(ii) Example. The rules of paragraph (b)(2)(i) of this section are illustrated by the following example:

Example. (A) Taxpayer A, an individual, mailed his 2004 Form 1040, “U.S. Individual Income Tax Return,” on May 10, 2005, but no tax was paid at that time because the tax liability disclosed by the return had been completely satisfied by the income tax that had been withheld on A’s wages. On April 15, 2008, A mails, in accordance with the requirements of this section, a Form 1040X, “Amended U.S. Individual Income Tax Return,” claiming a refund of a portion of the tax that had been paid through withholding during 2004. The date of the postmark on the envelope containing the claim for refund is April 15, 2008. The claim is received by the IRS on April 18, 2008.

(B) Under section 6511(a), A’s claim for refund is timely if filed within three years from May 10, 2005, the date on which A’s 2004 return was filed. As a result of the limitations of section 6511(b)(2)(A), if A’s claim is not filed within three years after April 15, 2005, the date on which A is deemed under section 6513 to have paid his 2004 tax, A is not entitled to any refund. Because A’s claim for refund is postmarked and mailed in accordance with the requirements of this section and is delivered after the last day of the period specified in section 6511(b)(2)(A), section 7502 is applicable and the claim is deemed to have been filed on April 15, 2008.

* * * * *

(c) * * *

(3) Private delivery services. Under section 7502(f)(1), a service of a private delivery service (PDS) may be treated as an equivalent to United States mail for purposes of the postmark rule if the Commissioner determines that the service satisfies the conditions of section 7502(f)(2). Thus, the Commissioner may, in guidance published in the Internal Revenue Bulletin (see §601.601(d)(2)(ii)(b) of this chapter), prescribe procedures and additional rules to designate a service of a PDS for purposes of the postmark rule of section 7502(a).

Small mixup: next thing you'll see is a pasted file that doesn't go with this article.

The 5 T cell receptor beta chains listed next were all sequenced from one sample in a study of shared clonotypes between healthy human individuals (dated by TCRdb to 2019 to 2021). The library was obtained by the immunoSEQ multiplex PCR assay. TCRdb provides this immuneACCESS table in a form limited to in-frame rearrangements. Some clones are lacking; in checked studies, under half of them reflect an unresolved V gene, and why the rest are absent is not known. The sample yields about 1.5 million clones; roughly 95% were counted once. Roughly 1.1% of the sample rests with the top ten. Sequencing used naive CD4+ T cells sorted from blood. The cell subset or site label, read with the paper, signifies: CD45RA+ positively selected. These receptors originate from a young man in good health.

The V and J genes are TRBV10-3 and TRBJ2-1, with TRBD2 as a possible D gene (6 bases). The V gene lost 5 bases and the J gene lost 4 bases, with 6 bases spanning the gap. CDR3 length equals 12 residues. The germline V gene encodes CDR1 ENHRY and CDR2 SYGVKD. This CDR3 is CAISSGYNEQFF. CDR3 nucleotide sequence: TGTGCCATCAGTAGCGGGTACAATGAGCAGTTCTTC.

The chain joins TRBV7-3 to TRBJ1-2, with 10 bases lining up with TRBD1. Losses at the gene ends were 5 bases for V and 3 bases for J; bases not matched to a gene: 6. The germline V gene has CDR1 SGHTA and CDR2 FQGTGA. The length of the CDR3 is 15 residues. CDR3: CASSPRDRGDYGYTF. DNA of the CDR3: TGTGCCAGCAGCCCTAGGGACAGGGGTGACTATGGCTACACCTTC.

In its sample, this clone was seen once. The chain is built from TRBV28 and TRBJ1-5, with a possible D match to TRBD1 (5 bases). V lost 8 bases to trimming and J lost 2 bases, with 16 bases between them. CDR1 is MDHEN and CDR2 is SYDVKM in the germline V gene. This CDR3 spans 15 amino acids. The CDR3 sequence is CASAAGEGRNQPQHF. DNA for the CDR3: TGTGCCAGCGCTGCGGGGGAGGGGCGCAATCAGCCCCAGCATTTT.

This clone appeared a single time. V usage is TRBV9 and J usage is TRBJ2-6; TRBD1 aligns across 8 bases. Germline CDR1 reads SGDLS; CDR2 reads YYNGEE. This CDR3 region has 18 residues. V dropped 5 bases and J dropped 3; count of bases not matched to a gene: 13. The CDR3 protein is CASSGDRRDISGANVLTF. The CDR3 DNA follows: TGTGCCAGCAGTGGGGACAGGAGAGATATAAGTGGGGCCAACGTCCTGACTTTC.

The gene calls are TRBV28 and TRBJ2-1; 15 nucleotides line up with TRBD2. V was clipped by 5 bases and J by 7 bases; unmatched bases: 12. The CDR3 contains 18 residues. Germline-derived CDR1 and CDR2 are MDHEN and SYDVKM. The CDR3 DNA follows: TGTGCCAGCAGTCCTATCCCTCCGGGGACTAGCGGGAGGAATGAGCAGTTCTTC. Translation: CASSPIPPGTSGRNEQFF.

* * * * *

(e) Delivery—(1) General rule. Except as provided in section 7502(f) and paragraphs (c)(3) and (d) of this section, section 7502 is not applicable unless the document or payment is delivered by U.S. mail to the agency, officer, or office with which the document is required to be filed or to which payment is required to be made.

(2) Exceptions to actual delivery—(i) Registered and certified mail. In the case of a document (but not a payment) sent by registered or certified mail, proof that the document was properly registered or that a postmarked certified mail sender’s receipt was properly issued and that the envelope was properly addressed to the agency, officer, or office constitutes prima facie evidence that the document was delivered to the agency, officer, or office. Other than direct proof of actual delivery, proof of proper use of registered or certified mail, and proof of proper use of a duly designated PDS as provided for by paragraph (e)(2)(ii) of this section, are the exclusive means to establish prima facie evidence of delivery of a document to the agency, officer, or office with which the document is required to be filed. No other evidence of a postmark or of mailing will be prima facie evidence of delivery or raise a presumption that the document was delivered.

(ii) Equivalents of registered and certified mail. Under section 7502(f)(3), the Secretary may extend the prima facie evidence of delivery rule of section 7502(c)(1)(A) to a service of a designated PDS, which is substantially equivalent to United States registered or certified mail. Thus, the Commissioner may, in guidance published in the Internal Revenue Bulletin (see §601.601(d)(2)(ii)(b) of this chapter), prescribe procedures and additional rules to designate a service of a PDS for purposes of demonstrating prima facie evidence of delivery of a document pursuant to section 7502(c).

* * * * *

(g) * * *

(4) Registered or certified mail as the means to prove delivery of a document. Section 301.7502-1(e)(2) will apply to all documents mailed after September 21, 2004.

Steven T. Miller,
Deputy Commissioner for
Services and Enforcement.

Approved August 10, 2011.

Emily S. McMahon,
Acting Assistant Secretary
(Tax Policy).

Note

(Filed by the Office of the Federal Register on August 22, 2011, 8:45 a.m., and published in the issue of the Federal Register for August 23, 2011, 76 F.R. 52561)

Drafting Information

The principal author of these regulations is Steven L. Karon of the Office of the Associate Chief Counsel, Procedure and Administration.

* * * * *